Anyway, what she was saying to me was essentially that the way to come back from giving up on oneself is to cut slack and have compassion, for others but also for yrself. That's how you build relationships with complicated people, people who worry and castigate themselves and feel like maybe their lives over because of something they were born with or something that was done to them, or something that they did, who feel like they're living but not really alive. You've got to look past those complications and tap into the things that make you or the company of others worth having around. To condemn someone is to forfeit them from your life.

I feel like I've lived a deprived life in a lot of ways. I look back on it and it seems so small and wasteful. I think everyone in our ballpark has tried cynicism, and while it might feel functional in some respects I think the truth about it is that we all know it doesn't work, and that all it does is rob us of our happiness under the guise of protecting us. That you even wrote yr letter is testament to that truth. I think I realized that when I turned 25 after years of passively thinking "maybe things will be different this year" and the possibility occurred to me that I might be thinking that same thing at 40 or 50, having that same small life and having an even greater sense of the ways in which I've failed. The only barrier between myself and that actually happening is how I decide to treat myself now. That probably sounds like self-help bullshit, but it is really honestly terrifying to me that I could be on my deathbed and realize I'd always been a scared, self-sabotaging idiot. So yeah I agree with Polly / Heather, you need to fight to open yrself up again.

alliepants (#204,157)

@Danzig! Ahhhhh you are so right THANK YOU. My family life was not exactly peachy when I was a kid, and I tend to carry it around. I know that in some ways I got really lucky and I'm doing very well–I have an "exciting" job and I'm always running around doing something–but deep down I'm lonely and feel like I've been stuck in this wheel of progressing but not really making lasting connections with anyone. And then I feel dumb for feeling sad and lonely, because it's like "think about how lucky you are, chin up stupid!"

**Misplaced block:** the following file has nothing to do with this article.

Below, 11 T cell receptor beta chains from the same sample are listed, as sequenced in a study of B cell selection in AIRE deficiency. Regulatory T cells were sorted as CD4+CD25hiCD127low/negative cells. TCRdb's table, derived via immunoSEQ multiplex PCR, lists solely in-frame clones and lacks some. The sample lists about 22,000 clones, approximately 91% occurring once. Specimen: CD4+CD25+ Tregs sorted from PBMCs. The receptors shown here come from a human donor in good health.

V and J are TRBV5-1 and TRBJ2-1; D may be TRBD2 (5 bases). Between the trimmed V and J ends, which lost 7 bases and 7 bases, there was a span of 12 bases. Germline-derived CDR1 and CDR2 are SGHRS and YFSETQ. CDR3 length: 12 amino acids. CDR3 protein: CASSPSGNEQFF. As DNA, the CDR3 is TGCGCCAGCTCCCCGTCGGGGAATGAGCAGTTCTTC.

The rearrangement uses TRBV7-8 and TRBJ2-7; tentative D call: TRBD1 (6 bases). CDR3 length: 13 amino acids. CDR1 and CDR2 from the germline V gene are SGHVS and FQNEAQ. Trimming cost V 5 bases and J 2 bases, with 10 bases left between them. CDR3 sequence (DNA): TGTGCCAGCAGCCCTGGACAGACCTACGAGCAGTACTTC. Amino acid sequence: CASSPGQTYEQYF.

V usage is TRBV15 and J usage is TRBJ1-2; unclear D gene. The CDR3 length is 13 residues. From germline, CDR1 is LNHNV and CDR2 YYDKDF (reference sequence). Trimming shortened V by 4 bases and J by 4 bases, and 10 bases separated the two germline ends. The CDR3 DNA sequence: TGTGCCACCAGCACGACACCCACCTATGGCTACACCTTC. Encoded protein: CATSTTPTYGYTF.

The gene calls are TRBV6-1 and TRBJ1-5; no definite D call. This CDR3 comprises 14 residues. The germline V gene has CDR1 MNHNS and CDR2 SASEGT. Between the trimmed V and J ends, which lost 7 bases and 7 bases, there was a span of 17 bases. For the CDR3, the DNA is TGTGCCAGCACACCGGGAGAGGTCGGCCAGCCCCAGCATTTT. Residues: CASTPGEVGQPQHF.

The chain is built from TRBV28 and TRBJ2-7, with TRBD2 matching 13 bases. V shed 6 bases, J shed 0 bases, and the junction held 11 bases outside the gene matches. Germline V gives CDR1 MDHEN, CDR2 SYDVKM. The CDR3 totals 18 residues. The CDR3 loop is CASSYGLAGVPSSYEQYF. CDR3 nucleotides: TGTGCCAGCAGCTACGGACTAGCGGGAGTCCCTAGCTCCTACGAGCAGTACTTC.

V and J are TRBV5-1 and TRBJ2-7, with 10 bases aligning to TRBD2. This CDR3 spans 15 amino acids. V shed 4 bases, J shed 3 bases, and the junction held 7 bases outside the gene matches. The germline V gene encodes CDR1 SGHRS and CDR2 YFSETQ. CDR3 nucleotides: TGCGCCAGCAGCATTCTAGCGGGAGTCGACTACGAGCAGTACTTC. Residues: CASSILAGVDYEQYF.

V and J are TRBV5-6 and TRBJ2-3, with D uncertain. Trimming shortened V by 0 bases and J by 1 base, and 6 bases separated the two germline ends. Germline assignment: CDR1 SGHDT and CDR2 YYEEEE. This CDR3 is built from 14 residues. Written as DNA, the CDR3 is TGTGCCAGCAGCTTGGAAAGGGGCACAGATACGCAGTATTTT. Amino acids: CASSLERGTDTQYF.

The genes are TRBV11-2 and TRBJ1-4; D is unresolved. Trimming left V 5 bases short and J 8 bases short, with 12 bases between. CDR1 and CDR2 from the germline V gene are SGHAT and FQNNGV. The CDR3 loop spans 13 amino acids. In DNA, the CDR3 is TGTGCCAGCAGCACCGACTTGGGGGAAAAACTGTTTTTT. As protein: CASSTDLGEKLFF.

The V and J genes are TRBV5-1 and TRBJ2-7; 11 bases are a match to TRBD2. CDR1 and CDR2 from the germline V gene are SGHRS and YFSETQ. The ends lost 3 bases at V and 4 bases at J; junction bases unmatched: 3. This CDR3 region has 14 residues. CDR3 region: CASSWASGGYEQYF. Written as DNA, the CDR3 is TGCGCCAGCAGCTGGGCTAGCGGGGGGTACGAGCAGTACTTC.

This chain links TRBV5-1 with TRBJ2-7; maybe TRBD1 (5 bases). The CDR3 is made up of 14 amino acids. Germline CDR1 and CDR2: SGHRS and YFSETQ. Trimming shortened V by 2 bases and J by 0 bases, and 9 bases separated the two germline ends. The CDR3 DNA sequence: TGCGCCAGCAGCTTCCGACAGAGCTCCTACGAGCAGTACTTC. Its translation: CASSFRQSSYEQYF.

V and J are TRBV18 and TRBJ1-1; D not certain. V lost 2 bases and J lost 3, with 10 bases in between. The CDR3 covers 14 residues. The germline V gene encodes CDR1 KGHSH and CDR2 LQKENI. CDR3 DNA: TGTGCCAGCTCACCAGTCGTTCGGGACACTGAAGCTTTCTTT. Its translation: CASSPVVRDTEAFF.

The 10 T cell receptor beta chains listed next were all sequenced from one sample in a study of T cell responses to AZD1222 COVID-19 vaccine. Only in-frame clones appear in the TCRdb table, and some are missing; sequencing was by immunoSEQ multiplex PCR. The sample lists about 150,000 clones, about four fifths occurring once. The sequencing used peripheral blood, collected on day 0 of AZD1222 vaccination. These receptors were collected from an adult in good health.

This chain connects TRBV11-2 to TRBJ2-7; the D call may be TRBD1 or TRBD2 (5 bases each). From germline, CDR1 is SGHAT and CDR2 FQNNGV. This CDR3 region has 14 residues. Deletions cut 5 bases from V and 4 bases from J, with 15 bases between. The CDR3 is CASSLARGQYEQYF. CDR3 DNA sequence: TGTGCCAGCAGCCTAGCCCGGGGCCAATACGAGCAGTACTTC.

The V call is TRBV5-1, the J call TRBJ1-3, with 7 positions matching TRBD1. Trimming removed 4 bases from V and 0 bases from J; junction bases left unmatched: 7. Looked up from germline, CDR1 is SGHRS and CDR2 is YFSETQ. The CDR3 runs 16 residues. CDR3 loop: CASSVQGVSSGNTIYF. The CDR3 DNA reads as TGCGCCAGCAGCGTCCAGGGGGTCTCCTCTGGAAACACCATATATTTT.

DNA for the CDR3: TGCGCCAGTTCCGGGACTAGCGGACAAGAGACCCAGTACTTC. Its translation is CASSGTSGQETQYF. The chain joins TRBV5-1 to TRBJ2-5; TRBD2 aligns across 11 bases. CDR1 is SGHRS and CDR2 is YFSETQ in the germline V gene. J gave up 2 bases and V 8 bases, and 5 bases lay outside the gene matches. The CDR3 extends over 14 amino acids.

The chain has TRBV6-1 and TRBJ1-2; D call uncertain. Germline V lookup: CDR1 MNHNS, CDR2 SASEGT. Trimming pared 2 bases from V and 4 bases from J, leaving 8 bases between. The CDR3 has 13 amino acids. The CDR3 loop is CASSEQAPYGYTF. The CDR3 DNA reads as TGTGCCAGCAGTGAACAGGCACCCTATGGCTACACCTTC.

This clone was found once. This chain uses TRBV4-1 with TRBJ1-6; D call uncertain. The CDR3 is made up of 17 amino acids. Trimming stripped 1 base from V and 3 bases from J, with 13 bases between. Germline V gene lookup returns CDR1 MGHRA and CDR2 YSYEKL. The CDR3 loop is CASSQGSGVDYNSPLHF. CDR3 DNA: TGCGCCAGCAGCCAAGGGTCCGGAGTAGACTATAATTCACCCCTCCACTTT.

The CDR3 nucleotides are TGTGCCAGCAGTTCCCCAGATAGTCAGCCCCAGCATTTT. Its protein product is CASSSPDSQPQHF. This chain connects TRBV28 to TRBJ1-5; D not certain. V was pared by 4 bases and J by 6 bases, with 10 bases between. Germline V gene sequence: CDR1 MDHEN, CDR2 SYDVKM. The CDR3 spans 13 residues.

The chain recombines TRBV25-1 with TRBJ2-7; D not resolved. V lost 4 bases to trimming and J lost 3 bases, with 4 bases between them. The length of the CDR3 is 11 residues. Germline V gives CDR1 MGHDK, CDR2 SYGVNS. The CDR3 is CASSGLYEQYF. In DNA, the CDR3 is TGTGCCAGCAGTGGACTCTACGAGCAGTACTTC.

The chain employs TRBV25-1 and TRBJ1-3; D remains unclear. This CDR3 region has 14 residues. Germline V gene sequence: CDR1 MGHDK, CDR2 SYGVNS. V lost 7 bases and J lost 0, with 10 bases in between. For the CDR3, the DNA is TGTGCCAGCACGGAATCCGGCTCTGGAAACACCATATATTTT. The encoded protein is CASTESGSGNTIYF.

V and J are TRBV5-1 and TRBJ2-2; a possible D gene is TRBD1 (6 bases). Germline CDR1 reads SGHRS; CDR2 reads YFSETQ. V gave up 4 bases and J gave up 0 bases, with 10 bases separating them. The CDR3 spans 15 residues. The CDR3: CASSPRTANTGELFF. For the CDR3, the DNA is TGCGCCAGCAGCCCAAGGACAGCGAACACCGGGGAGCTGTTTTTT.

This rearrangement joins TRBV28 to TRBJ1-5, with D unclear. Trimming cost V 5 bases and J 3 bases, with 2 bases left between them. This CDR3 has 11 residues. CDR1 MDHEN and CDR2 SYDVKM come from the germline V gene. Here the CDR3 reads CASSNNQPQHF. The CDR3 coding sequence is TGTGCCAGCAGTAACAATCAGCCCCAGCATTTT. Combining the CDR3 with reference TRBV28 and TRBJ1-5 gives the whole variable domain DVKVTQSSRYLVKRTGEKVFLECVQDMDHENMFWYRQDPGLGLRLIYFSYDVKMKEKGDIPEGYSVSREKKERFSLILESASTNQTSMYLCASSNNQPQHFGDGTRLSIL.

One reason the loss of that friendship was so hard was that he was one of the few people I could talk to about some of the not-great stuff I grew up with and not feel judged, or like I was imposing or making someone feel uncomfortable with my problems.

So without him–and another one of my very close friends who just moved away–I'm a little bit unmoored.

But on a better note, I feel like writing about it broke the dam a bit. Maybe I cried all weekend without really knowing the reason, but I feel more like a human being.

laurel (#4,035)

"But if you were with the right person, this awful grief you're feeling would've brought you closer to him. That's how it looks when you're with the right guy" is persuasive.

Bittersweet (#765)

@laurel Absolutely. Ditto "his not just tolerance but support for my deeply irritating ways of being."

Annie K. (#3,563)

@laurel Actually not quite, grief pushes people inside themselves and away from each other, and this goes on for quite a while. I looked this up.

TheWalbert (#7,392)

@laurel But I think there's potential trouble in that situation as well, when a couple "trauma-bonds" over grief in a way that substitutes for actual reciprocal care. I've been in the position of caregiver when an ex was experiencing (repeated) family tragedy, and while it brought us closer for a time, it ultimately exhausted me and drove me away from the relationship. From the outside, I was sacrificing all I could for my partner's well-being, and I'm sure she felt closer to me as a result. Meanwhile, internally, I felt like my own needs and issues were being neglected, swallowed whole by this overwhelming and overarching grief.

Anarcissie (#3,748)

I had much more difficult problems as a young person (less than 40) than as a middle-aged or old person (more than 40; just adopting the curious taxonomy in use in this discussion). Besides my body chemistry running wild, I had to deal with all the b.s. people told me.

One of the things I learned was that I could have a long-term, intense romantic relationship as long as I didn't live with the other party. Or anyone else, except my cats. This may apply, or not.

solitakenny (#245,021)

Hi My name is solita Kenny just want to share my experience with the world on how i got my love back and saved my marriage… I was married for 4 years with 3 kids and we lived happily until things started getting ugly and we had a fights and arguments almost every time… it got worse at a point that he filed for divorce… I tried my best to make him change his mind & stay with me cause i loved him with all my heart and didn't want to loose him but everything just didn't work out… he moved out of the house and still went ahead to file for divorce… I pleaded and tried everything but still nothing worked. The breakthrough came when someone introduced me to this wonderful, great spell caster DR Lawrence, who eventually helped me out… I have never been a fan of things like this but just decided to try reluctantly cause I was desperate and left with no choice… He did special prayers and cast a love spell on him. Within 3 days he called me and was sorry for all the emotional trauma he had cost me, moved back to the house and we continue to live happily, the kids are happy too and we are expecting our fourth child… I have introduced him to a lot of couples with problems across the world and they have had good news… Just thought I should share my experience cause I strongly believe someone out there needs it… You can email him on drlawrencespelltemple@hotmail.com

Post a Comment